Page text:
A “Full Grown Cutter”, she slices beauty open, “a box, a block, a can of worms”: “The reflex keeps me coughing.”  Such beauty is a suicide, “too ugly to die on [her] own, waiting for “[her] pillowcase full of rocks” to drown her, this “beautiful” “woman” already dead, already resurrected in her own split skin.  Too slippery to pin down to any easy trope, your Man Hater is a marvel, a wonder, and we’re lucky to have her.


When Man Hater’s final section takes up the lover, the possessive gaze/grip, you plant me face-to-face with horror, your Man Hater become the vector of the lover’s disease, the ex-lover’s mark,“a worm-filled ulcer.”  As the remembered violence of the lover turns upon her, his “gorilla cage” now her “hand-built closet” where the intersection of memory and subjectivity collide, she eviscerates the ulcered trace:


I stuff a ball in my mouth.


I tape open my eyelids.

The bulb snaps out


with a spark that cuts clean

across the glass.


So what do you suppose I have there in the dark?


By the tail—



Oh, Danielle, what does she have in her mouth, in the dark, trapped in her maw? “Ex-lovers, a box / of pretty impairments for you to choose.”  She touts her pretties, taunts them, “Invisible impairments,” wearing their “romantic quality!”  Was she complicit, or was she playing with her prey?  Claiming “a chronic memory,” she says she “dressed like a hare. My dress / like an animal in the road // whipping between my legs. // I stayed up all night in your locker, / spreading.”  But did she?  Wasn’t she always the one who decides?  “Ex-lovers, each of your hateling pearls / once hatched in my palm.”  Whichever, now she’s got a “new sex,” “This tube dress made of real tube? / Pink tissue, glossy from touch.”  Just hiding its teeth.  Shedding her “shock collar”, no longer a “pet,” she’s  “a greater part pathogen/…./ Such an itch, such a ten-foot pole.”  All those “bearded ex-lovers / with their mmm$$$$ / around their ankles” already adrift, she’s got her own agenda and she won’t jump back in where they “[suffocate] in the rotten down / of that well-worn rose sack.”  Oh, she’s got teeth, all right, and knows how to use them.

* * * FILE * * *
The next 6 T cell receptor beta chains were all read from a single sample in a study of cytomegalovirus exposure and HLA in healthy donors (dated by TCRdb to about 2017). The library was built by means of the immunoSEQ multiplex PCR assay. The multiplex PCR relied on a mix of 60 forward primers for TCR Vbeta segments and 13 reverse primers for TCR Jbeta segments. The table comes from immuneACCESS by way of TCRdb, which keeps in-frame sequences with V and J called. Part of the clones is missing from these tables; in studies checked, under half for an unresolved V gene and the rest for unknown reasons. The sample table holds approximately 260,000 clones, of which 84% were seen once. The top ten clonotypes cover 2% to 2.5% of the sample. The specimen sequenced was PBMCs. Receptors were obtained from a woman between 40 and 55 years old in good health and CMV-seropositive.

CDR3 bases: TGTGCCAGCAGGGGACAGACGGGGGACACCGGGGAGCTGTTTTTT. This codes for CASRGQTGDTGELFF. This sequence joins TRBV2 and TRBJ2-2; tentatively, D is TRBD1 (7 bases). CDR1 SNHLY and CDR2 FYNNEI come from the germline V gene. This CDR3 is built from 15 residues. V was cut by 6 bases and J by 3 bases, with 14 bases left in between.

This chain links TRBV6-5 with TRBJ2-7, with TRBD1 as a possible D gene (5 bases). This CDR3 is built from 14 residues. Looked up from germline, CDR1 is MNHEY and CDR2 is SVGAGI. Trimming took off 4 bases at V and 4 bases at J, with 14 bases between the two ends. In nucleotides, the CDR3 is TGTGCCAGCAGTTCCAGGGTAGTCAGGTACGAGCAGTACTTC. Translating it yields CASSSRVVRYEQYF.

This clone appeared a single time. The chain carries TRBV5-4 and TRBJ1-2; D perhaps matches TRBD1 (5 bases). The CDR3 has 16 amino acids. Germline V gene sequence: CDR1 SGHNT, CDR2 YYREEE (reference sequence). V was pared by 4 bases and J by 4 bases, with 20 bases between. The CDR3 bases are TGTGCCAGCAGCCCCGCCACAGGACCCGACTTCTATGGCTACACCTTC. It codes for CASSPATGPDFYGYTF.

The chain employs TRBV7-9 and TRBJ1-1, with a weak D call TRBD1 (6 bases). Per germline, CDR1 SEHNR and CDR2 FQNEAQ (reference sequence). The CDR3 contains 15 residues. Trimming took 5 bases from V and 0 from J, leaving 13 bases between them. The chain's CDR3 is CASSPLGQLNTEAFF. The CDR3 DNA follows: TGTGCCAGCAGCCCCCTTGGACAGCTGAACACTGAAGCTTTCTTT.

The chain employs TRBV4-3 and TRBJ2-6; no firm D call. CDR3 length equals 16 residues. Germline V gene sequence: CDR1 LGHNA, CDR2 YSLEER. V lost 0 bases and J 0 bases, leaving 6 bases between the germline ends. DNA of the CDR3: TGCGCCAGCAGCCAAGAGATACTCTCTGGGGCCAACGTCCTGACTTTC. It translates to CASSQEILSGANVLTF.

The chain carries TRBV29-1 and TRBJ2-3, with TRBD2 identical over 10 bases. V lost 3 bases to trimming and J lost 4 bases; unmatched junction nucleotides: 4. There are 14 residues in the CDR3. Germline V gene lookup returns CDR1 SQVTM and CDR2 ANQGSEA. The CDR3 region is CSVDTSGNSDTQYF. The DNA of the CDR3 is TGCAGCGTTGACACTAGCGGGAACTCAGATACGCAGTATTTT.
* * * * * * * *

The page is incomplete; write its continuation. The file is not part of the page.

Your images rattle and shake the bars of language, the fierce voice of these poems function-shifting nouns into verbs, all the better to eat you, my dear.  Rejecting the ‘hallowed virtues’ of femininity (beauty, discretion, compliance), you’ve woven a dread rhetoric, a relentless, pointed violence, a battering ram at the barricades: “my face pigs and expels symmetry,” “I stand and glisten” — “it will dumb you.”  Danielle Pafunda, Man Hater doesn’t just take names, it kicks down and eats everything in its path.  Oh, there are more than a few I’d like to introduce her to.



Marthe Reed


Within reach of the Gulf, at the edge of the Atchafalaya, under the rain-struck sky, Marthe Reed writes, tends garden, reads, and in her free time directs the Creative Writing Program at UL Lafayette.  Though she cannot vouch for the order of operations indicated by this list.  She’s also the author of two books, Gaze (Black Radish Books) and tender box, a wunderkammmer (Lavender Ink).  A third book is forthcoming from Moira Books.